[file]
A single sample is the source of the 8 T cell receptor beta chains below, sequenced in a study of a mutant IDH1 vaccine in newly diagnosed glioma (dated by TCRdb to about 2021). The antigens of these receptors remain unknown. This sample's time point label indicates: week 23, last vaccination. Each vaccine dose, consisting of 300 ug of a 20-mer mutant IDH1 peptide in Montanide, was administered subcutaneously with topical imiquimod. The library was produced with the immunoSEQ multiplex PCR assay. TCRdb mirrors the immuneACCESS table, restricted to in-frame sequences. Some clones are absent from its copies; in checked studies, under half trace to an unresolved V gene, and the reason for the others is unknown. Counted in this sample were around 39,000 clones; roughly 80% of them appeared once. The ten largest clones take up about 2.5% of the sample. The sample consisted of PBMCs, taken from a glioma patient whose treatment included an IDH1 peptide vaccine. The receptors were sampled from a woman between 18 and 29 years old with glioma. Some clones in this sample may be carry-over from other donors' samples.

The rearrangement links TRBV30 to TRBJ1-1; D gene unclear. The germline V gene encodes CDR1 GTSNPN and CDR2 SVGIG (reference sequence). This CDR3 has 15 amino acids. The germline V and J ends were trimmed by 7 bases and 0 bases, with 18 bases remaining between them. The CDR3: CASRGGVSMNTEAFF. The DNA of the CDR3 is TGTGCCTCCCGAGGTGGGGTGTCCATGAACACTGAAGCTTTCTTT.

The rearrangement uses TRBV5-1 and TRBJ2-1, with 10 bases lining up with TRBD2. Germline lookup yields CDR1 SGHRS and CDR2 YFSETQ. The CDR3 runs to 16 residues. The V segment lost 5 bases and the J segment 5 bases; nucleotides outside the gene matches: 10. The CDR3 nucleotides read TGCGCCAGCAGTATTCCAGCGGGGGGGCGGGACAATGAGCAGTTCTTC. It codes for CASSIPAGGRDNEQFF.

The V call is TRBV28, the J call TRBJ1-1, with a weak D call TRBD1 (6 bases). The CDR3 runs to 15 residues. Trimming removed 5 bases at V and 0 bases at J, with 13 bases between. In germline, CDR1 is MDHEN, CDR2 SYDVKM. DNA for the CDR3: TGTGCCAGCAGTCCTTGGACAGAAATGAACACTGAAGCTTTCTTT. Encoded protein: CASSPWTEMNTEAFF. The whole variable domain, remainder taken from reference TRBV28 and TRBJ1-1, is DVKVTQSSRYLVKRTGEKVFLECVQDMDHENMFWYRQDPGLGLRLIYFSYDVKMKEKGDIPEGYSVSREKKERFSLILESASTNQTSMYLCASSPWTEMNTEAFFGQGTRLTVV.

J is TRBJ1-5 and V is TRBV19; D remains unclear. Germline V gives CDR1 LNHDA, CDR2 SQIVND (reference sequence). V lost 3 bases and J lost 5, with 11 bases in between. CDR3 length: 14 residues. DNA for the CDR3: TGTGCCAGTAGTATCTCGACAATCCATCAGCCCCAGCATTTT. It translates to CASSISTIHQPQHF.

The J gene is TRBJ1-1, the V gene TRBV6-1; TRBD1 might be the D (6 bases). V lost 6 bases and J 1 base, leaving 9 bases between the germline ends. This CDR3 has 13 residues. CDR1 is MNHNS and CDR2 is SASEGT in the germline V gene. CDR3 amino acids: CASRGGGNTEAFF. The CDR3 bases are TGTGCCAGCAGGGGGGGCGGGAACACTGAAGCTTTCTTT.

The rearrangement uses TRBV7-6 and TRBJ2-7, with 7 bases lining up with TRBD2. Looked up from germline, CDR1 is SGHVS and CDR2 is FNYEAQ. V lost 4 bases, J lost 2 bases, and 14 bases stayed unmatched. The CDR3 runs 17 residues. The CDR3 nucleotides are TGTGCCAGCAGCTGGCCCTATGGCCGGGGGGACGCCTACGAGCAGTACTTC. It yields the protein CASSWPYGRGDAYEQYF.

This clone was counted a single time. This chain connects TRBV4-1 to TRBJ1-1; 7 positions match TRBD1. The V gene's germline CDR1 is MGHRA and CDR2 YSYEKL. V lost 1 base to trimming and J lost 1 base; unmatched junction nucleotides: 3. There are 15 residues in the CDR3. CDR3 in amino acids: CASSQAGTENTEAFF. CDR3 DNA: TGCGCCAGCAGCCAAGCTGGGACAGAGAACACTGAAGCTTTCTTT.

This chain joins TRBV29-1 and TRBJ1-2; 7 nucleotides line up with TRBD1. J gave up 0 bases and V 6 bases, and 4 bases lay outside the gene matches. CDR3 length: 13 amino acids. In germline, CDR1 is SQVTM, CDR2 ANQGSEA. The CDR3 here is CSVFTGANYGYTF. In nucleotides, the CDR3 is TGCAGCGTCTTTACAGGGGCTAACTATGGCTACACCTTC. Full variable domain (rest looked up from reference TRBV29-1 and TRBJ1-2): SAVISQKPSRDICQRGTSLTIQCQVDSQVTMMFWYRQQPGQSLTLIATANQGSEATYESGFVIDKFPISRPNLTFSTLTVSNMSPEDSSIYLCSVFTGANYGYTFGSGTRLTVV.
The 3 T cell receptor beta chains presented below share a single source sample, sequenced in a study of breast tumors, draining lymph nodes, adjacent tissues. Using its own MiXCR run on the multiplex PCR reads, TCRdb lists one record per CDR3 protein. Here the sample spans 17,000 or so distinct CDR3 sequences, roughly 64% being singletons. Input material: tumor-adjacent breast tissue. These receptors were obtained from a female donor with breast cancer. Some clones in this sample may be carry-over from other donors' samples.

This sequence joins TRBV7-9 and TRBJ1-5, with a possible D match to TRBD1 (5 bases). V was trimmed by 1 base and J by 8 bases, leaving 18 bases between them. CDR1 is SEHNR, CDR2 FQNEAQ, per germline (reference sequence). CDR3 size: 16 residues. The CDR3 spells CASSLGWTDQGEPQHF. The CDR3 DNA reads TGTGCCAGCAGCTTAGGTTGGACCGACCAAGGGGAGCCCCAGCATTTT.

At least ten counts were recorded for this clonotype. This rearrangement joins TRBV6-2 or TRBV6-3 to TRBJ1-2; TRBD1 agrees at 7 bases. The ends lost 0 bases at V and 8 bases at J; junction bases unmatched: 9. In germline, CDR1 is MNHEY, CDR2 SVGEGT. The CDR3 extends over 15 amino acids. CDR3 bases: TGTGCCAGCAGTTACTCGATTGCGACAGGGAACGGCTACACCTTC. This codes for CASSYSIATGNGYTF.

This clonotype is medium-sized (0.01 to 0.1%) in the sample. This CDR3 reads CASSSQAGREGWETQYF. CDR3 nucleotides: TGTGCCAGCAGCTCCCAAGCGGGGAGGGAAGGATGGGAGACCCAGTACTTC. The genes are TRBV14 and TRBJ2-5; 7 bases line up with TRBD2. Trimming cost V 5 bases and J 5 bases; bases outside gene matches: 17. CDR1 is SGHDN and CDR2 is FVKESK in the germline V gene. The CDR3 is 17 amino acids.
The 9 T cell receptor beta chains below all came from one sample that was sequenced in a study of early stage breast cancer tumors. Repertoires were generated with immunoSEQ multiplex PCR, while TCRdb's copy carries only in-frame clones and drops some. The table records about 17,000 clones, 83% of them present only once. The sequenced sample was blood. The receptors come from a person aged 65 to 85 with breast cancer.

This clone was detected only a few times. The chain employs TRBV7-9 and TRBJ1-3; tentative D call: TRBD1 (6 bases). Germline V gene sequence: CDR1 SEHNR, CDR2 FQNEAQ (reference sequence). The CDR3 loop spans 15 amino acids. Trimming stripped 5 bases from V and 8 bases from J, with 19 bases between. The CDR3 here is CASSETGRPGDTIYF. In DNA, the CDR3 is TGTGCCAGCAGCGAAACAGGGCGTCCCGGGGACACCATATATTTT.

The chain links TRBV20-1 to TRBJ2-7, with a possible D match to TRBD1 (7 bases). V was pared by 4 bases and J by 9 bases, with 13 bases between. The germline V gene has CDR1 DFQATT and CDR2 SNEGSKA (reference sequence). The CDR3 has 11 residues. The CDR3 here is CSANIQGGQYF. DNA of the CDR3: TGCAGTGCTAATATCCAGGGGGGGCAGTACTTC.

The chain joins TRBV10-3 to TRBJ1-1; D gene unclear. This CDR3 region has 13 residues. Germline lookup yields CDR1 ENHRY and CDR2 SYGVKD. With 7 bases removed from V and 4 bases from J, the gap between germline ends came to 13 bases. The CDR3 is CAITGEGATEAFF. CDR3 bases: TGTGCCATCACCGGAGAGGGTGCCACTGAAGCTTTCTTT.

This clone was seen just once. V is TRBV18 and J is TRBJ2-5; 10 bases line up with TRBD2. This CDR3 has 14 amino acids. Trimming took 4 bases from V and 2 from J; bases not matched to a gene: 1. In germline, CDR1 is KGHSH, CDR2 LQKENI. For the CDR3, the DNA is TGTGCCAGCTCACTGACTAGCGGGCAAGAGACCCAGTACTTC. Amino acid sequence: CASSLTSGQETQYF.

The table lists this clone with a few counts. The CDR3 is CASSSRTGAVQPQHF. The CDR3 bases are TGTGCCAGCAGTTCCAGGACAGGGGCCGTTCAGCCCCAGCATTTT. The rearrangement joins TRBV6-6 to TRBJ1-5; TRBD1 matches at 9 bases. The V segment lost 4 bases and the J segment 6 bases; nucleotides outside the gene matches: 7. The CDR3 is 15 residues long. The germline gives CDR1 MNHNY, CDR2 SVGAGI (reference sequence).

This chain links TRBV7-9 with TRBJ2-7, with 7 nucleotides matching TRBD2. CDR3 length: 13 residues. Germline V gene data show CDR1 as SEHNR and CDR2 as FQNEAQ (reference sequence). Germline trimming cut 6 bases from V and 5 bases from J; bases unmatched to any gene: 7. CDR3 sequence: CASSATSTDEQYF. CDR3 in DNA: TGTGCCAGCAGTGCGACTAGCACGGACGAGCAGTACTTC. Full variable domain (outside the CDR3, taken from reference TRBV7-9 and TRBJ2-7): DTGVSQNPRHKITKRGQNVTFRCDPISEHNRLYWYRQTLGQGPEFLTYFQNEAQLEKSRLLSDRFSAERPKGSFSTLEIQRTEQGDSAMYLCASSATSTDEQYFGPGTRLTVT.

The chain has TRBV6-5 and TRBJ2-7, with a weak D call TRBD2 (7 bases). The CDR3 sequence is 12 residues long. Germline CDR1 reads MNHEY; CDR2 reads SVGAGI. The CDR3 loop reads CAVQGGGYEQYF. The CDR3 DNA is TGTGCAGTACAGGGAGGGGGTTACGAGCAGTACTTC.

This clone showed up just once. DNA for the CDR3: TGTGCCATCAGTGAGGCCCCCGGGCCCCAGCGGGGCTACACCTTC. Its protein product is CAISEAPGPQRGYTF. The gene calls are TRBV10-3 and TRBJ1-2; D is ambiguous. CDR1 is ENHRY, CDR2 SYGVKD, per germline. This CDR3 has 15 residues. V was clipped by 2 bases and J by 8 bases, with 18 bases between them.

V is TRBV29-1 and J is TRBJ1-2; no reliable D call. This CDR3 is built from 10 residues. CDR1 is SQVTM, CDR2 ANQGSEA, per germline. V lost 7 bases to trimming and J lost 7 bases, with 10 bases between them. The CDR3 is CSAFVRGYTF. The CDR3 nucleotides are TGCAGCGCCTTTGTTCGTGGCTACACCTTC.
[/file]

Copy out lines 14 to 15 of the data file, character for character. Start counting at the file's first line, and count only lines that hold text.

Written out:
The 9 T cell receptor beta chains below all came from one sample that was sequenced in a study of early stage breast cancer tumors. Repertoires were generated with immunoSEQ multiplex PCR, while TCRdb's copy carries only in-frame clones and drops some. The table records about 17,000 clones, 83% of them present only once. The sequenced sample was blood. The receptors come from a person aged 65 to 85 with breast cancer.

This clone was detected only a few times. The chain employs TRBV7-9 and TRBJ1-3; tentative D call: TRBD1 (6 bases). Germline V gene sequence: CDR1 SEHNR, CDR2 FQNEAQ (reference sequence). The CDR3 loop spans 15 amino acids. Trimming stripped 5 bases from V and 8 bases from J, with 19 bases between. The CDR3 here is CASSETGRPGDTIYF. In DNA, the CDR3 is TGTGCCAGCAGCGAAACAGGGCGTCCCGGGGACACCATATATTTT.